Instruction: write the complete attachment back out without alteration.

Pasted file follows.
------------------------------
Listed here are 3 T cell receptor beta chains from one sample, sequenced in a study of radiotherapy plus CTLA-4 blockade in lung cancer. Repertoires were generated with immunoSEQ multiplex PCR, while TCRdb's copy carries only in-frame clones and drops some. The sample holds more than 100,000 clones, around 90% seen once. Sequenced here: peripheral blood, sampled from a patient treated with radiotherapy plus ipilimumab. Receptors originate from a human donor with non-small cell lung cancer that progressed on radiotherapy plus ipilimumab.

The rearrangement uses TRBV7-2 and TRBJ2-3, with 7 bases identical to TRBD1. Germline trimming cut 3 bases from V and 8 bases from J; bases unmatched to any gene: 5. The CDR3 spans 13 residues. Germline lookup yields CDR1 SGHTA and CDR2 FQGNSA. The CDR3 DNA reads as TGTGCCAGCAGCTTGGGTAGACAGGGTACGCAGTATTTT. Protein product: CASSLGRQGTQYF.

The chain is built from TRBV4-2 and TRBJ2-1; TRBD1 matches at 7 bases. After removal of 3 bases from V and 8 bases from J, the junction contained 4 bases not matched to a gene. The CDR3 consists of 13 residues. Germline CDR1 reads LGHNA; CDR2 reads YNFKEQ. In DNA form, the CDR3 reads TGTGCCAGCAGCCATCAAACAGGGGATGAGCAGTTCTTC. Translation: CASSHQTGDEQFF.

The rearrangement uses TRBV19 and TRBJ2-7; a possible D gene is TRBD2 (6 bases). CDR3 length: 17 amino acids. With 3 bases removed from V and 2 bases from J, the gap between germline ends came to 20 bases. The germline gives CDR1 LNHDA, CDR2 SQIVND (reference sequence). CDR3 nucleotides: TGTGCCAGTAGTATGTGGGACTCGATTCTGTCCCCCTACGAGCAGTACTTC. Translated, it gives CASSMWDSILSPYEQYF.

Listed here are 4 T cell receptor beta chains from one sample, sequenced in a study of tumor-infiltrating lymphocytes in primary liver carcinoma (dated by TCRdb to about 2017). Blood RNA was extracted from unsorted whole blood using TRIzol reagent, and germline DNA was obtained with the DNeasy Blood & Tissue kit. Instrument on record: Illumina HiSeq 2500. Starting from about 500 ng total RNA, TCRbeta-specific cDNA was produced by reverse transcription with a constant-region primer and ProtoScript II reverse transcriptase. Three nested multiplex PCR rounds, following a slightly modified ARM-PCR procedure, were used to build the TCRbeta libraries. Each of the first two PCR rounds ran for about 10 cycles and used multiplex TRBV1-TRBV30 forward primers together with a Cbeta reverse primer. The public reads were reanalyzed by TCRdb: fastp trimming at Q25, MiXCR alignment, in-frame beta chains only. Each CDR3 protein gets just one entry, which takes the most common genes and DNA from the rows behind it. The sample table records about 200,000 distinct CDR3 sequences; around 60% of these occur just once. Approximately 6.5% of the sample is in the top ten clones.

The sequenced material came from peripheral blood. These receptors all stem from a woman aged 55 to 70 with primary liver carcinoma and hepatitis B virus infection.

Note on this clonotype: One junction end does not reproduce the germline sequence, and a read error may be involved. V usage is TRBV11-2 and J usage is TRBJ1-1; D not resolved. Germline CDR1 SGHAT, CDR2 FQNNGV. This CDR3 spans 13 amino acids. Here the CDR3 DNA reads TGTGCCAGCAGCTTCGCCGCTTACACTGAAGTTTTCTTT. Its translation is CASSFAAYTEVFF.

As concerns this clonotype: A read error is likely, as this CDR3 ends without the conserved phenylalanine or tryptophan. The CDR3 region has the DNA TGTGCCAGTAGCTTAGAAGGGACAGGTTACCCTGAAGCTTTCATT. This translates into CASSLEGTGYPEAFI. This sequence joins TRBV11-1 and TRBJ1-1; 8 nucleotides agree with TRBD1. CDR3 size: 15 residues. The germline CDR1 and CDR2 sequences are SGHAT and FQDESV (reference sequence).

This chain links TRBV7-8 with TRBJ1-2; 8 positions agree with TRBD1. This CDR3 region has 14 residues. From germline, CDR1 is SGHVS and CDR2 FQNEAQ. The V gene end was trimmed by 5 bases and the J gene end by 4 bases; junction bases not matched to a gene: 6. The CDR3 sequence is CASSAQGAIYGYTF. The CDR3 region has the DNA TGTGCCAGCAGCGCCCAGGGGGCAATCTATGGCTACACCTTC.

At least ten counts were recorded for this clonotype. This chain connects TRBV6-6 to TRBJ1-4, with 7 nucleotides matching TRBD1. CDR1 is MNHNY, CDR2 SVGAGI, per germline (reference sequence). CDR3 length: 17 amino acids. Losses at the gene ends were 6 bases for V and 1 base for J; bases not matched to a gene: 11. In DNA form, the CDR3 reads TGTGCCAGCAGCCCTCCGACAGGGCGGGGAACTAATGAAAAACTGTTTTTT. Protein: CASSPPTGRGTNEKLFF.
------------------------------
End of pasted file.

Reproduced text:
Listed here are 3 T cell receptor beta chains from one sample, sequenced in a study of radiotherapy plus CTLA-4 blockade in lung cancer. Repertoires were generated with immunoSEQ multiplex PCR, while TCRdb's copy carries only in-frame clones and drops some. The sample holds more than 100,000 clones, around 90% seen once. Sequenced here: peripheral blood, sampled from a patient treated with radiotherapy plus ipilimumab. Receptors originate from a human donor with non-small cell lung cancer that progressed on radiotherapy plus ipilimumab.

The rearrangement uses TRBV7-2 and TRBJ2-3, with 7 bases identical to TRBD1. Germline trimming cut 3 bases from V and 8 bases from J; bases unmatched to any gene: 5. The CDR3 spans 13 residues. Germline lookup yields CDR1 SGHTA and CDR2 FQGNSA. The CDR3 DNA reads as TGTGCCAGCAGCTTGGGTAGACAGGGTACGCAGTATTTT. Protein product: CASSLGRQGTQYF.

The chain is built from TRBV4-2 and TRBJ2-1; TRBD1 matches at 7 bases. After removal of 3 bases from V and 8 bases from J, the junction contained 4 bases not matched to a gene. The CDR3 consists of 13 residues. Germline CDR1 reads LGHNA; CDR2 reads YNFKEQ. In DNA form, the CDR3 reads TGTGCCAGCAGCCATCAAACAGGGGATGAGCAGTTCTTC. Translation: CASSHQTGDEQFF.

The rearrangement uses TRBV19 and TRBJ2-7; a possible D gene is TRBD2 (6 bases). CDR3 length: 17 amino acids. With 3 bases removed from V and 2 bases from J, the gap between germline ends came to 20 bases. The germline gives CDR1 LNHDA, CDR2 SQIVND (reference sequence). CDR3 nucleotides: TGTGCCAGTAGTATGTGGGACTCGATTCTGTCCCCCTACGAGCAGTACTTC. Translated, it gives CASSMWDSILSPYEQYF.

Listed here are 4 T cell receptor beta chains from one sample, sequenced in a study of tumor-infiltrating lymphocytes in primary liver carcinoma (dated by TCRdb to about 2017). Blood RNA was extracted from unsorted whole blood using TRIzol reagent, and germline DNA was obtained with the DNeasy Blood & Tissue kit. Instrument on record: Illumina HiSeq 2500. Starting from about 500 ng total RNA, TCRbeta-specific cDNA was produced by reverse transcription with a constant-region primer and ProtoScript II reverse transcriptase. Three nested multiplex PCR rounds, following a slightly modified ARM-PCR procedure, were used to build the TCRbeta libraries. Each of the first two PCR rounds ran for about 10 cycles and used multiplex TRBV1-TRBV30 forward primers together with a Cbeta reverse primer. The public reads were reanalyzed by TCRdb: fastp trimming at Q25, MiXCR alignment, in-frame beta chains only. Each CDR3 protein gets just one entry, which takes the most common genes and DNA from the rows behind it. The sample table records about 200,000 distinct CDR3 sequences; around 60% of these occur just once. Approximately 6.5% of the sample is in the top ten clones.

The sequenced material came from peripheral blood. These receptors all stem from a woman aged 55 to 70 with primary liver carcinoma and hepatitis B virus infection.

Note on this clonotype: One junction end does not reproduce the germline sequence, and a read error may be involved. V usage is TRBV11-2 and J usage is TRBJ1-1; D not resolved. Germline CDR1 SGHAT, CDR2 FQNNGV. This CDR3 spans 13 amino acids. Here the CDR3 DNA reads TGTGCCAGCAGCTTCGCCGCTTACACTGAAGTTTTCTTT. Its translation is CASSFAAYTEVFF.

As concerns this clonotype: A read error is likely, as this CDR3 ends without the conserved phenylalanine or tryptophan. The CDR3 region has the DNA TGTGCCAGTAGCTTAGAAGGGACAGGTTACCCTGAAGCTTTCATT. This translates into CASSLEGTGYPEAFI. This sequence joins TRBV11-1 and TRBJ1-1; 8 nucleotides agree with TRBD1. CDR3 size: 15 residues. The germline CDR1 and CDR2 sequences are SGHAT and FQDESV (reference sequence).

This chain links TRBV7-8 with TRBJ1-2; 8 positions agree with TRBD1. This CDR3 region has 14 residues. From germline, CDR1 is SGHVS and CDR2 FQNEAQ. The V gene end was trimmed by 5 bases and the J gene end by 4 bases; junction bases not matched to a gene: 6. The CDR3 sequence is CASSAQGAIYGYTF. The CDR3 region has the DNA TGTGCCAGCAGCGCCCAGGGGGCAATCTATGGCTACACCTTC.

At least ten counts were recorded for this clonotype. This chain connects TRBV6-6 to TRBJ1-4, with 7 nucleotides matching TRBD1. CDR1 is MNHNY, CDR2 SVGAGI, per germline (reference sequence). CDR3 length: 17 amino acids. Losses at the gene ends were 6 bases for V and 1 base for J; bases not matched to a gene: 11. In DNA form, the CDR3 reads TGTGCCAGCAGCCCTCCGACAGGGCGGGGAACTAATGAAAAACTGTTTTTT. Protein: CASSPPTGRGTNEKLFF.